Mar 23, 2017
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Bumper Crop of Local Asian-American Docs
by Mara Math
Autobiographical Docmaker Deann Borshay shows the three orphan girls who were Cha Jung Hee.
It's been a banner year for locally made documentaries at the 2010 Asian American International Film Festival, running March 11-21 all over the Bay Area from the Castro and Kabuki to the Asian Art and San Jose museums - see:
. Cultural identity is a central theme with these films, whether uncovering the intersection of politics and personal history, limning biography, recounting communities coming to power, or revealing the evil that can emerge when "The Other" is dehumanized.
One exception to this trend is this year's potential sleeper, "Scrap Vessel," which began as director/producer Jason Byrne's thesis for his CalArts film MFA. The astoundingly beautiful 51-minute short bears witness to the last voyage of the 30-year-old coal freighter "Hari Funafuti" as she sails from Singapore to be dismantled in Bangladesh. Every nook and hidden corner of the scarred workhorse is lovingly recorded, revealing a weird beauty that recalls the industrial photography of Steichen and Abbott and the lyricism of Edward Weston: the pleasing colors of two waste barrels side by side, the wake viewed over the anchor, the surprisingly sinuous snaking of the anchor chain.
Byrne and cameraman Theron Patterson follow the "Hari Funafuti" to the Bangladeshi beach where she is dissected, listing to one side like a wounded elephant, and to the inland steel mill in Chittagong where the slabs cut from her cladding are re-milled. Nearly dialogue-free, "Scrap Vessel" is a poignant meditation on aging, obsolescence, and capitalism.
"In the Matter of Cha Jung Hee" a Korean-born adoptee, Deann Borshay, takes a second crack at searching for her true identity - the first was explored in her much-lauded 2000 doc, "First Person Plural." Borshay returns to Korea looking for the orphan Cha Jung Hee, in whose place, and under whose name, the orphanage sent her to her American adoptive parents.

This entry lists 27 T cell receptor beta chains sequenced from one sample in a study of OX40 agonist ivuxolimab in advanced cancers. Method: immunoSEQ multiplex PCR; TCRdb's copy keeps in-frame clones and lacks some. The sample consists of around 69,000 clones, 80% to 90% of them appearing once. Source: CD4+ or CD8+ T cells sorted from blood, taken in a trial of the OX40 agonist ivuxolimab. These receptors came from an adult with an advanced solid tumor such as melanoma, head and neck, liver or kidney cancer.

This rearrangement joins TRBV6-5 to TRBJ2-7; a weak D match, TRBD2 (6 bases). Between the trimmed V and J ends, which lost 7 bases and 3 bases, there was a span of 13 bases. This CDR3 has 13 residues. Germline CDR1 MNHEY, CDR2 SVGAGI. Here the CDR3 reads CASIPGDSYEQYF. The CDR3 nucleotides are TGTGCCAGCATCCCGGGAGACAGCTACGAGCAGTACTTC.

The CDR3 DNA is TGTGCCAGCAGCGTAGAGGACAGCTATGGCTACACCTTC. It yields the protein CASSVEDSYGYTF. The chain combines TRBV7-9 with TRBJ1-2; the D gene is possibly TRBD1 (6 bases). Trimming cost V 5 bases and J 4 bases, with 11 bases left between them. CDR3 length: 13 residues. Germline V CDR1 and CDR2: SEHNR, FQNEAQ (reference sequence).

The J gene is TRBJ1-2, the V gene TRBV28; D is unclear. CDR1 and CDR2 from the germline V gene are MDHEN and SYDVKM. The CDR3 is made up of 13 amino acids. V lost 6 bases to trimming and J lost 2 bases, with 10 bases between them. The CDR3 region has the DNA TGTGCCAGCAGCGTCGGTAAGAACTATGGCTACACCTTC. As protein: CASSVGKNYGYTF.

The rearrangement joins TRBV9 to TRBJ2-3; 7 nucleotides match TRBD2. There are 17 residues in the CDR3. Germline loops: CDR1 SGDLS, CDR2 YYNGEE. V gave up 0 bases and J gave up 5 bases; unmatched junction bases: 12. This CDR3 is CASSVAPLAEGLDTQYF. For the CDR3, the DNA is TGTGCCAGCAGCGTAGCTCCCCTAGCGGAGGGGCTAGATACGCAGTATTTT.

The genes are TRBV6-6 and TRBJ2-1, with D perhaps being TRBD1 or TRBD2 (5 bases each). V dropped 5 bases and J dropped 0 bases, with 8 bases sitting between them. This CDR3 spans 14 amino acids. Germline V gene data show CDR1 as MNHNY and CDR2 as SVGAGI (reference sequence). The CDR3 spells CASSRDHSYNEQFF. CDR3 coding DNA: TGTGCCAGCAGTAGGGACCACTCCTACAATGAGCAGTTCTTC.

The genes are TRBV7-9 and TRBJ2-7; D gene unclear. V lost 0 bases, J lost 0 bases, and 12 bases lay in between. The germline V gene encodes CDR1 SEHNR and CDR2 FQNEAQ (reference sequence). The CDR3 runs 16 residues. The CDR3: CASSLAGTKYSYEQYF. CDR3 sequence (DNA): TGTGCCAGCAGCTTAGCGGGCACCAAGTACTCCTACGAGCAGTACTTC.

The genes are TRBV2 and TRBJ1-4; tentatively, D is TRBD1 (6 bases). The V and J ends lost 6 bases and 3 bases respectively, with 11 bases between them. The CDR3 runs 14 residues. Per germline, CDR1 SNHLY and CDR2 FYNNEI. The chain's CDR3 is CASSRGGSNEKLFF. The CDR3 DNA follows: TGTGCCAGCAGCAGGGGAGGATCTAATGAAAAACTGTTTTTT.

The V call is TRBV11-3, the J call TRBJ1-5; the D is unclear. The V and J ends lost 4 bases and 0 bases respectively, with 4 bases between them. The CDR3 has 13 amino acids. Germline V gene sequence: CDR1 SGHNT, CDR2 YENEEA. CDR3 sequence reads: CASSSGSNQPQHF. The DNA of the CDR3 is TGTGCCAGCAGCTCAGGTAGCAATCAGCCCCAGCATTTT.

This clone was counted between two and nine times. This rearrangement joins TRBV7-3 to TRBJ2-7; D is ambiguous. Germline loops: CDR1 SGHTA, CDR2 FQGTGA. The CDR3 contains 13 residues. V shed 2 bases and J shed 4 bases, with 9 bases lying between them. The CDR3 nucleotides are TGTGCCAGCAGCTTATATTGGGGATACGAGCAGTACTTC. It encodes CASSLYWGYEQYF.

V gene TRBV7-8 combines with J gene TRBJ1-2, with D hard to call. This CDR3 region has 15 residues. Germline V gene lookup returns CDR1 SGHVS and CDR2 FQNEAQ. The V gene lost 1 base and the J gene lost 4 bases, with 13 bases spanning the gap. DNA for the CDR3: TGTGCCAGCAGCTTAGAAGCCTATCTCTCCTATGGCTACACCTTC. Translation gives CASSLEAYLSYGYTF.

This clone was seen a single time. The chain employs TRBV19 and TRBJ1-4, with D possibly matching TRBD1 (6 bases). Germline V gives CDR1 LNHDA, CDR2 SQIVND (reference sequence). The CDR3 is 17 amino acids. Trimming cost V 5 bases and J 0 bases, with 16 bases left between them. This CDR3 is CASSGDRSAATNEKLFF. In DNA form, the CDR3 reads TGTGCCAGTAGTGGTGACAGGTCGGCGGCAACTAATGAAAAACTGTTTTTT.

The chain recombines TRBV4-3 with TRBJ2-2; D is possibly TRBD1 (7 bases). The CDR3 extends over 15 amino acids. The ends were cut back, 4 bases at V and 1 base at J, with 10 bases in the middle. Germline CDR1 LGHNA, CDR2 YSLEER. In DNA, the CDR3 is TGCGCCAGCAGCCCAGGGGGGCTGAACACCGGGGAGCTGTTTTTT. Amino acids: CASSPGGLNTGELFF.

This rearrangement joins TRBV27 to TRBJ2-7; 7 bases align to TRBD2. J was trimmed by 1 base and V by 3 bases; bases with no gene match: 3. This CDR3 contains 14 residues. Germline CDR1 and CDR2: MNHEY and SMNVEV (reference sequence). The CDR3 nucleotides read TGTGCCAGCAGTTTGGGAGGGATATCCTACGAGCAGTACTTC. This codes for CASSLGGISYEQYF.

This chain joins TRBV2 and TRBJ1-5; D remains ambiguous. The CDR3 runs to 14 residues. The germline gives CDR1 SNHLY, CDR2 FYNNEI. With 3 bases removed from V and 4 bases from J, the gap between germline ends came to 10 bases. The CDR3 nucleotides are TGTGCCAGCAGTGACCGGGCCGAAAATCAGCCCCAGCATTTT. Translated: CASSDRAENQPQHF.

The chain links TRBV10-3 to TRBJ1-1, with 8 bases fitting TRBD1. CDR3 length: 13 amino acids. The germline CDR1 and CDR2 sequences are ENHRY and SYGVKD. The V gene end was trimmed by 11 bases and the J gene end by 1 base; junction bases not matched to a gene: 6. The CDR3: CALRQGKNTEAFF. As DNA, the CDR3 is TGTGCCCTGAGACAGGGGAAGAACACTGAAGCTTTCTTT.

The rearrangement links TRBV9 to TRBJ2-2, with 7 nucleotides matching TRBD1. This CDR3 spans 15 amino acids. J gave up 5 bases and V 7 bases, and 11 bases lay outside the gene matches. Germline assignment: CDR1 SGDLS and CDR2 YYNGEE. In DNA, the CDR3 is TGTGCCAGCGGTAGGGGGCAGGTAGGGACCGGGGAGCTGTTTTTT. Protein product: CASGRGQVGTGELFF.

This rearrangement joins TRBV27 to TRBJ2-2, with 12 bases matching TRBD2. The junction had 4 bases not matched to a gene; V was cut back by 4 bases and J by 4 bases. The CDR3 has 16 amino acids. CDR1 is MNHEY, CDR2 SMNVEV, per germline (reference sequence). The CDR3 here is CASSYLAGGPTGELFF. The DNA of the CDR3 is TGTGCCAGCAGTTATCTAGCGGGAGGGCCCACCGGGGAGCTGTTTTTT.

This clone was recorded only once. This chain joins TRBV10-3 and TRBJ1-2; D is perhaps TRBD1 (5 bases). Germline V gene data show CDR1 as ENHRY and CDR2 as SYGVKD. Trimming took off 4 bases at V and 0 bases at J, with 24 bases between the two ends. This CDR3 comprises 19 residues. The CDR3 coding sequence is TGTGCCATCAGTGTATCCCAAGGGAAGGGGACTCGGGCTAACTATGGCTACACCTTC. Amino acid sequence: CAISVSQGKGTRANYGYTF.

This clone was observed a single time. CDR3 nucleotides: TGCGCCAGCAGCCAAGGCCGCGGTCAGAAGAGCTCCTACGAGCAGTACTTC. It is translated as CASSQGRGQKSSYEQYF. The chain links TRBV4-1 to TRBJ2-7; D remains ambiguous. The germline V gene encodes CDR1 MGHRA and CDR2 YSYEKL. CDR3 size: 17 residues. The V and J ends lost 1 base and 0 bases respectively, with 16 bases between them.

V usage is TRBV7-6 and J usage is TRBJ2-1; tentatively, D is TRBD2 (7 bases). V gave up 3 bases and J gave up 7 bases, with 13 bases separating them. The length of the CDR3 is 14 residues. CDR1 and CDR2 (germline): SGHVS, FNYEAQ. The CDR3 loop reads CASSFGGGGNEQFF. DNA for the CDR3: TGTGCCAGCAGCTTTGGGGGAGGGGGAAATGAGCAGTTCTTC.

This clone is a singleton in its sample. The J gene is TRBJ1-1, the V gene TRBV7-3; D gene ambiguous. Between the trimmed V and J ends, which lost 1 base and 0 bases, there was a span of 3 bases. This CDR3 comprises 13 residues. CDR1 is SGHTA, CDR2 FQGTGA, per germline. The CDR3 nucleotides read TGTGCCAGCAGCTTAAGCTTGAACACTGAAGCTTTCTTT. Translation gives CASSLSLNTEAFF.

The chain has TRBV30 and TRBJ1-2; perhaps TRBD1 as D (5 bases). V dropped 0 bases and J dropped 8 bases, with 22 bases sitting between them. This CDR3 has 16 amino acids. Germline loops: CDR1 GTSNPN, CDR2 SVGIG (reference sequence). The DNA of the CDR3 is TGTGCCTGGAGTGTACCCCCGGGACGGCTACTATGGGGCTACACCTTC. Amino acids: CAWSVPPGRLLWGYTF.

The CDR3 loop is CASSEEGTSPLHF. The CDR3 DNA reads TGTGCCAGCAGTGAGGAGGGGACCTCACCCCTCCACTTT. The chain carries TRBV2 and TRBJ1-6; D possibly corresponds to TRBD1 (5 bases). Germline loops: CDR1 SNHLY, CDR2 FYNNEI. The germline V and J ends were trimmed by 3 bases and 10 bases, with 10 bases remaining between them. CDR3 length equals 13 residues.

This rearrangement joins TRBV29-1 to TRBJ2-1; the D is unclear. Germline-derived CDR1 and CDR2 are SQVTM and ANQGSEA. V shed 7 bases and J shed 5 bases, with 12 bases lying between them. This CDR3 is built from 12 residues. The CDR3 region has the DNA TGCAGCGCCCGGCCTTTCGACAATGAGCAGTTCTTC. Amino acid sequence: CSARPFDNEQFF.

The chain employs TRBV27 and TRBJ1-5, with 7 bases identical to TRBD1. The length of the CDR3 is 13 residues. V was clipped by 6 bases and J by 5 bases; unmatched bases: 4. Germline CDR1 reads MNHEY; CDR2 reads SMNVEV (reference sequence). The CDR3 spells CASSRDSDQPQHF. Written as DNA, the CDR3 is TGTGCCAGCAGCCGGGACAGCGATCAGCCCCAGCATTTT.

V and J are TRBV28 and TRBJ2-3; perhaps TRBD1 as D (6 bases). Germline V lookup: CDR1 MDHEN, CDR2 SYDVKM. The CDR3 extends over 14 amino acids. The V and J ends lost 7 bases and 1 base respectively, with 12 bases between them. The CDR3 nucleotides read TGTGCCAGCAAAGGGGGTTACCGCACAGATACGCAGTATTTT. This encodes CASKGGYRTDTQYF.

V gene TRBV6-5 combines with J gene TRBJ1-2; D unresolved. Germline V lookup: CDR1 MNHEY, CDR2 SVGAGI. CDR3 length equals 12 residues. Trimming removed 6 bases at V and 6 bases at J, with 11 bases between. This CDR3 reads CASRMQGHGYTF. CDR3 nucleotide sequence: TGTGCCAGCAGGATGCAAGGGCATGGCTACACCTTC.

Borshay laughs, with only a minimal regret, at how appropriate her first film's title would have been for her second film, since her identity proves even more "plural" when she uncovers a third girl who figured in the orphanage's chain of deception. Since the shoes her adoptive parents sent to the original Chan Jung figure prominently in this film, Borshay says she was tempted to use variants of the "in her shoes" clich‚ for the title. "But, in the end we felt 'In the Matter of Cha Jung Hee' represented the story the best."
Asked if she sees any similarities between her experiences, where her family denied the reality of her past, albeit with benign intentions, and those of incest survivors, whose families often insist that the survivor's reality is untrue, Borhsay agrees. "I imagine that some of the themes are similar. I think the difference I felt while I was growing up was that I developed amnesia. Memory is fascinating. If you haven't experienced amnesia or the recovery of repressed memory, it's easy to dismiss."
Despite the human mind's affinity for triads/threes/trilogies, Borshay has no intention of making a film about the unknown third girl. "Never! No, no, NO! I feel that my search has been satisfied. Initially, I set out to find the right woman, but a good part of what I ended up learning was how much of my own life I hadn't claimed because I was supposed to be her. In the end, it was about coming to the resolve that I needed to embrace my own life, that it was my own life. That's why the film took so darn long to make."